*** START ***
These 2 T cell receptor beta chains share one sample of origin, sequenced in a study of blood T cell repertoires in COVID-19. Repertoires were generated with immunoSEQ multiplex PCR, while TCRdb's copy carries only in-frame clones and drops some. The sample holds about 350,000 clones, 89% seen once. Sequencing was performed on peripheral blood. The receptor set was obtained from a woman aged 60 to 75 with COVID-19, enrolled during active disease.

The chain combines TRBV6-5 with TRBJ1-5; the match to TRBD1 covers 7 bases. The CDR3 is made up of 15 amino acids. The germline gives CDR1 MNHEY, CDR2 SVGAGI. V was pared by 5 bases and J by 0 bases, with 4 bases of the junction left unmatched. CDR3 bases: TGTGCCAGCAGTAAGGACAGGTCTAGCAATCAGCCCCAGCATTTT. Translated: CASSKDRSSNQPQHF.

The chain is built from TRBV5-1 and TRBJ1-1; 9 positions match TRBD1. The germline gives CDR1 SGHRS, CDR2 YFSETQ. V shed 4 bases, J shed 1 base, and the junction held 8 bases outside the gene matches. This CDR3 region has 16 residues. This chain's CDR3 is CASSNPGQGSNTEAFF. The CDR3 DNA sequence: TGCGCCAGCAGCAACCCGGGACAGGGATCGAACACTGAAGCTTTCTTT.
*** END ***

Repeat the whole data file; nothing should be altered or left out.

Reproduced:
These 2 T cell receptor beta chains share one sample of origin, sequenced in a study of blood T cell repertoires in COVID-19. Repertoires were generated with immunoSEQ multiplex PCR, while TCRdb's copy carries only in-frame clones and drops some. The sample holds about 350,000 clones, 89% seen once. Sequencing was performed on peripheral blood. The receptor set was obtained from a woman aged 60 to 75 with COVID-19, enrolled during active disease.

The chain combines TRBV6-5 with TRBJ1-5; the match to TRBD1 covers 7 bases. The CDR3 is made up of 15 amino acids. The germline gives CDR1 MNHEY, CDR2 SVGAGI. V was pared by 5 bases and J by 0 bases, with 4 bases of the junction left unmatched. CDR3 bases: TGTGCCAGCAGTAAGGACAGGTCTAGCAATCAGCCCCAGCATTTT. Translated: CASSKDRSSNQPQHF.

The chain is built from TRBV5-1 and TRBJ1-1; 9 positions match TRBD1. The germline gives CDR1 SGHRS, CDR2 YFSETQ. V shed 4 bases, J shed 1 base, and the junction held 8 bases outside the gene matches. This CDR3 region has 16 residues. This chain's CDR3 is CASSNPGQGSNTEAFF. The CDR3 DNA sequence: TGCGCCAGCAGCAACCCGGGACAGGGATCGAACACTGAAGCTTTCTTT.